Red Cross chief meets Assad over Syrians' plight
Maurer, president of the International Committee of the Red Cross, during the 45-minute meeting urged respect for international humanitarian law and the need to boost assistance on the ground in Syria, ICRC spokesperson Hisham Hassan said.
State television said Assad told Maurer that he supports the work of the ICRC in Syria so long as it remains "impartial and independent".
"President Assad assured the president of the [ICRC] that he welcomed the humanitarian operations carried out by the committee on the ground in Syria, as long as it remains impartial and independent," the television said.
Hisham described the meeting as "positive" and said Maurer had raised topics related to the "protection of civilians during hostilities".
Importance of access
These included the importance of access to "medical care and food as well as visits to detainees".
Maurer had also raised the necessity to ensure swift provision by the ICRC of humanitarian aid such as medical supplies and equipment to restore damaged water infrastructure.
Maurer arrived Monday evening in Damascus for his first visit to the war-torn country since taking over the post on July 1. Besides Assad, he has also met with Deputy Foreign Minister Faisal Mekdad and was scheduled to hold talks with other Syrian officials.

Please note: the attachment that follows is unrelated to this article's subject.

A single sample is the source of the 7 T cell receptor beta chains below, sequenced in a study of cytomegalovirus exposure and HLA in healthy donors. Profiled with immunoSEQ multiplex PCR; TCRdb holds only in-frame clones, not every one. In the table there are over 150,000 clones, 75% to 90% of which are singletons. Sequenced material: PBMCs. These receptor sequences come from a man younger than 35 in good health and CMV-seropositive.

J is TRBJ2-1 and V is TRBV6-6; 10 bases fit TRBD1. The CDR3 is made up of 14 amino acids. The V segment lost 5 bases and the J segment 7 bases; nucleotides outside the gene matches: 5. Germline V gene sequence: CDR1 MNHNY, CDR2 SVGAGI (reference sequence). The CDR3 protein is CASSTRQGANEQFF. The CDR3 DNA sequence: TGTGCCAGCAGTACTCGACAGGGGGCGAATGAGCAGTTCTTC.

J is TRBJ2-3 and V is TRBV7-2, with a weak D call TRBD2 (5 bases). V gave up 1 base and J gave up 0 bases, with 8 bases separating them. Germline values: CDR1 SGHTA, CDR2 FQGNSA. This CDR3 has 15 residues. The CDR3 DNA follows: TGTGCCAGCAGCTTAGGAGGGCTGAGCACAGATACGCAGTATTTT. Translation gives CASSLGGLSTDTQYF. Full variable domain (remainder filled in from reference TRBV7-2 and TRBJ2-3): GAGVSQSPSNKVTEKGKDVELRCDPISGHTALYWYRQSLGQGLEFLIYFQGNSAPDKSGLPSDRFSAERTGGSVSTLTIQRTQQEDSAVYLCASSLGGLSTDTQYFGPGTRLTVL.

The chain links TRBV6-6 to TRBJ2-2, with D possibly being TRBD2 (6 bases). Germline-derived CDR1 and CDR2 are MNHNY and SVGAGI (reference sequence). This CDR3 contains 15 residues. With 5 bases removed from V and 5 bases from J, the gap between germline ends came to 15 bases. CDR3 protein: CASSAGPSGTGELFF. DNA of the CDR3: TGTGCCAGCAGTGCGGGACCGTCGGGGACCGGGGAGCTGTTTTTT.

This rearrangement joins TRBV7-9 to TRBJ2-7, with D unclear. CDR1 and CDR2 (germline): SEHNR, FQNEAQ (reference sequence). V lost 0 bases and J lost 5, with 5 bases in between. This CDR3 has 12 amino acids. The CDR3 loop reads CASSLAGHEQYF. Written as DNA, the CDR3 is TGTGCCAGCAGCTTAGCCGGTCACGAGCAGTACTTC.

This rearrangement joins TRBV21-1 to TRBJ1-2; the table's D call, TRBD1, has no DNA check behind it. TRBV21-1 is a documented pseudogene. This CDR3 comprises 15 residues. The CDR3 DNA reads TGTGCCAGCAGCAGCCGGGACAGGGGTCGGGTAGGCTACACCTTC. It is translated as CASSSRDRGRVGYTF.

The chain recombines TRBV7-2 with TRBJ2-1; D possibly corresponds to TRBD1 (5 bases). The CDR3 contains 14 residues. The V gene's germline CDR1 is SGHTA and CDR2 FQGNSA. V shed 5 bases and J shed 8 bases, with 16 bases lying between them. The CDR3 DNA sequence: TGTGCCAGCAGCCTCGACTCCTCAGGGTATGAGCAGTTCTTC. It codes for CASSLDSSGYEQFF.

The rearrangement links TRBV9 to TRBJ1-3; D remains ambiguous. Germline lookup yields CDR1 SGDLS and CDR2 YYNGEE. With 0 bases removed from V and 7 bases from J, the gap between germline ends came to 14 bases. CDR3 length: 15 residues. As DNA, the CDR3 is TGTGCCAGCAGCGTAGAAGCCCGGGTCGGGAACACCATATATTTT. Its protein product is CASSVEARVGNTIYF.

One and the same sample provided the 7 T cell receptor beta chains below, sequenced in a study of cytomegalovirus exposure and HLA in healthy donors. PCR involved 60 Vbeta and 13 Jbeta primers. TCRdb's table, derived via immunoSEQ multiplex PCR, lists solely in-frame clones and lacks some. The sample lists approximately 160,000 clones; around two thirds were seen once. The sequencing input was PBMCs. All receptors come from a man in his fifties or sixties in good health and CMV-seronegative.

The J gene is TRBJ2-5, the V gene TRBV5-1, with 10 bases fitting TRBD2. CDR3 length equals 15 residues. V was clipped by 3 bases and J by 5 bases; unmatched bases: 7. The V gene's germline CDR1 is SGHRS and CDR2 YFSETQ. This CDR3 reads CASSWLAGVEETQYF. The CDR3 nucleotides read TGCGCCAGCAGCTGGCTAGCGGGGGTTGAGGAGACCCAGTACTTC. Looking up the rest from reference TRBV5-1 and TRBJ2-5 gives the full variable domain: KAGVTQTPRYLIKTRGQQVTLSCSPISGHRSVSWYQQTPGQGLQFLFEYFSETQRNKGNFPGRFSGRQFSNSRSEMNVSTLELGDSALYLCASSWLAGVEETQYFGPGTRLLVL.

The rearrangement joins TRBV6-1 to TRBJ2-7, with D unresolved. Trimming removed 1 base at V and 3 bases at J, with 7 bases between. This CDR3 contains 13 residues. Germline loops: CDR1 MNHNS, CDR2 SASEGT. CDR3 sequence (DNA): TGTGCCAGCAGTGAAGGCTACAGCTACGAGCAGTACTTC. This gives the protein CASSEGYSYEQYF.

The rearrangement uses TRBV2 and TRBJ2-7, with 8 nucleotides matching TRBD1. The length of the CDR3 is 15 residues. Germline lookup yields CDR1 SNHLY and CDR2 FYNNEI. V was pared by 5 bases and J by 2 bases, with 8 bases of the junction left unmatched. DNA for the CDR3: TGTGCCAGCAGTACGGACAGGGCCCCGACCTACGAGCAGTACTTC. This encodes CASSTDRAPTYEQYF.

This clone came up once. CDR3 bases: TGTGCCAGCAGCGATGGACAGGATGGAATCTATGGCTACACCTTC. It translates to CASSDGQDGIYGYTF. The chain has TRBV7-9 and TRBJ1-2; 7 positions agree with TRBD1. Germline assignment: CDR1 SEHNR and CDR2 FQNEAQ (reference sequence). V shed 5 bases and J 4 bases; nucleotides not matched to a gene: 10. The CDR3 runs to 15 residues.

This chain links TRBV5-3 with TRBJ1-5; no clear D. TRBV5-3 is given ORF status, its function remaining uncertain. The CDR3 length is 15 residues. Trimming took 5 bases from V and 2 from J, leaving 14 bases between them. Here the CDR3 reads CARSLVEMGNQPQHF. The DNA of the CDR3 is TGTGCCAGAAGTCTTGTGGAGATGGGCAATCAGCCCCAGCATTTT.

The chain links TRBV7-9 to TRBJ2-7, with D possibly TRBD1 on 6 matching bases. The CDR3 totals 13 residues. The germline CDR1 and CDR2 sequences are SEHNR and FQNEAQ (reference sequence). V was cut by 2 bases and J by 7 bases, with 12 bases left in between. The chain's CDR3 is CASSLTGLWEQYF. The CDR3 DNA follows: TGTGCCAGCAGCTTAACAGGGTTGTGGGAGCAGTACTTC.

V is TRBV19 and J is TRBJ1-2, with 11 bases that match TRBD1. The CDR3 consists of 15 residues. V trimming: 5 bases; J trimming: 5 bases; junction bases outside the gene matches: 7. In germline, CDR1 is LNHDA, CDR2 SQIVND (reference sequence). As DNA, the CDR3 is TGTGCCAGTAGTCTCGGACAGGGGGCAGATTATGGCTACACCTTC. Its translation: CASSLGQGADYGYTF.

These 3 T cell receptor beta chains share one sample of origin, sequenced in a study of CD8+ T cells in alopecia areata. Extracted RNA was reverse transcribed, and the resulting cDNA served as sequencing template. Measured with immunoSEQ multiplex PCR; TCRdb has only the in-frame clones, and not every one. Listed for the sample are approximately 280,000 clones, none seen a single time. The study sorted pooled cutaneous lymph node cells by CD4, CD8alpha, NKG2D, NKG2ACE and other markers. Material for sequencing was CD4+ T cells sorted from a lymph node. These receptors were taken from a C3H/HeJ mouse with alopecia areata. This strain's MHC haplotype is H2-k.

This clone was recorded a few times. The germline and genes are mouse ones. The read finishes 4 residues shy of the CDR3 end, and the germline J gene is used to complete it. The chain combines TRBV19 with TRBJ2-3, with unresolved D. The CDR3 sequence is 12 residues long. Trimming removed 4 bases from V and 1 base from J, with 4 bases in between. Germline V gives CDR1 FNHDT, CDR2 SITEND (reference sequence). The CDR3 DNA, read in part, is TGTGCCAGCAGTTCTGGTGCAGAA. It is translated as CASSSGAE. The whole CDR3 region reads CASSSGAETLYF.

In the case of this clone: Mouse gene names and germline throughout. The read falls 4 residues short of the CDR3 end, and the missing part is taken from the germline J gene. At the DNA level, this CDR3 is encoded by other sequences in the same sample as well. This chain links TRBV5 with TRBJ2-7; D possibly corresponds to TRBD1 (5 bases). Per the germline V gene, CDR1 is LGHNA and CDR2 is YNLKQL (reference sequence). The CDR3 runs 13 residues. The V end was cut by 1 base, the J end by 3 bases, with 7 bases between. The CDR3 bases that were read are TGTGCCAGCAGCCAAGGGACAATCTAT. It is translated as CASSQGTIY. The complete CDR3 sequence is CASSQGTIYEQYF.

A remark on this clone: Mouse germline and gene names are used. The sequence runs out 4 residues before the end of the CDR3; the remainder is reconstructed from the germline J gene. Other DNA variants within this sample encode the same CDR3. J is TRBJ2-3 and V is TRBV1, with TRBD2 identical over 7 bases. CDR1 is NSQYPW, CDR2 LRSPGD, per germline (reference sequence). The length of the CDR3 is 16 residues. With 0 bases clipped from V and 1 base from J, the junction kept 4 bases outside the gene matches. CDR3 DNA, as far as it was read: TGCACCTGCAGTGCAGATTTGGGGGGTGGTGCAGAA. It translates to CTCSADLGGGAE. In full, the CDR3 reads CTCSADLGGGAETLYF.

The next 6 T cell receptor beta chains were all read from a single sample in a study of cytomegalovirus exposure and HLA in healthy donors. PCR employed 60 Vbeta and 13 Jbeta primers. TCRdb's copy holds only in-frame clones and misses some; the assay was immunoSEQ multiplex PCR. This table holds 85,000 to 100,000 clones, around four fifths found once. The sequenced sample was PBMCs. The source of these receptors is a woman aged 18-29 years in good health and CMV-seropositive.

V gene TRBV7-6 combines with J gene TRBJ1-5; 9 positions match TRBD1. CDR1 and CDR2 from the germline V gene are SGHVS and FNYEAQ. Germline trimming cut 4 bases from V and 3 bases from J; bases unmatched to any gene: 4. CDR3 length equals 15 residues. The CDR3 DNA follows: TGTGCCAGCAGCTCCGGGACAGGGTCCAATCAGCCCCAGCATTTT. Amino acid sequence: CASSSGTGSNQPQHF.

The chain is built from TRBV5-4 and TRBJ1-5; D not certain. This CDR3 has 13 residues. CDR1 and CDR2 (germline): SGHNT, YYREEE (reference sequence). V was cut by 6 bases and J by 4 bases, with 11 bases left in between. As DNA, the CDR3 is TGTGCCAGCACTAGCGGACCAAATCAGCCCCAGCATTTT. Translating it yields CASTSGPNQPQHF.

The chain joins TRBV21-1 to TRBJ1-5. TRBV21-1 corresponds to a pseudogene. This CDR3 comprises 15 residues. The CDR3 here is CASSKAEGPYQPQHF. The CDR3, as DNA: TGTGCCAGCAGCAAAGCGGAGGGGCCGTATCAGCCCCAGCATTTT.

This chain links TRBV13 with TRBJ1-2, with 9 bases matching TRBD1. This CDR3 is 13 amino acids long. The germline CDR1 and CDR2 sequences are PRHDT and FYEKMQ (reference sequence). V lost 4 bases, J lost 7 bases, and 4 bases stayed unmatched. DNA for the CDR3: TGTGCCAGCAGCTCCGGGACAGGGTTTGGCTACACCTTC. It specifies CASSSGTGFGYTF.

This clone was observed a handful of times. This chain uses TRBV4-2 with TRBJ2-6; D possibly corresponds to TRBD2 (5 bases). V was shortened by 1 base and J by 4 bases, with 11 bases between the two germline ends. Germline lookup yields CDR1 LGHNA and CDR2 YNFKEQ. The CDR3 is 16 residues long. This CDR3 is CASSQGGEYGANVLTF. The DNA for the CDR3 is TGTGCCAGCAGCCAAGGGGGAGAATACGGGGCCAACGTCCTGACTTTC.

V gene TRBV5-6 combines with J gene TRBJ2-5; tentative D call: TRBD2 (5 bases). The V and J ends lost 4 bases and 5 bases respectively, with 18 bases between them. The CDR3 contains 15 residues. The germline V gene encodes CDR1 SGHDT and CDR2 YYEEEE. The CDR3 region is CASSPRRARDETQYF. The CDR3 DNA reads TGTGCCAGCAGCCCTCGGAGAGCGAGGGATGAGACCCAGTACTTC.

ICRC spokesperson in Damascus, Rabab Rifai said earlier on Tuesday that Maurer's mission would "focus on increased humanitarian needs and to remind the belligerents of their obligation under international law related to the protection of civilians".
Maurer, who is in Syria until Thursday, will not meet representatives of the opposition "at least under the framework of this visit," she said, adding he could make a "field trip".
Exposed to extreme violence
In a statement issued on Monday in Geneva, Maurer said: "At a time when more and more civilians are being exposed to extreme violence, it is of the utmost importance that we and the Syrian Arab Red Crescent succeed in significantly scaling up our humanitarian response."
"It is vital that we build on what has already been achieved on the ground," he added.
His talks with Syrian officials will also deal with the difficulties the ICRC and the Red Crescent face as they try to reach people affected by the armed conflict, the ICRC said.
Despite the difficult working conditions, the ICRC said it and the Syrian Arab Red Crescent had provided nearly 180 000 people with food in the hardest-hit parts of the country since mid-July.
Since the beginning of the year, the two organisations have provided relief items to more than 800 000 people and have helped more than one million people access clean water, it added. – Sapa-AFP.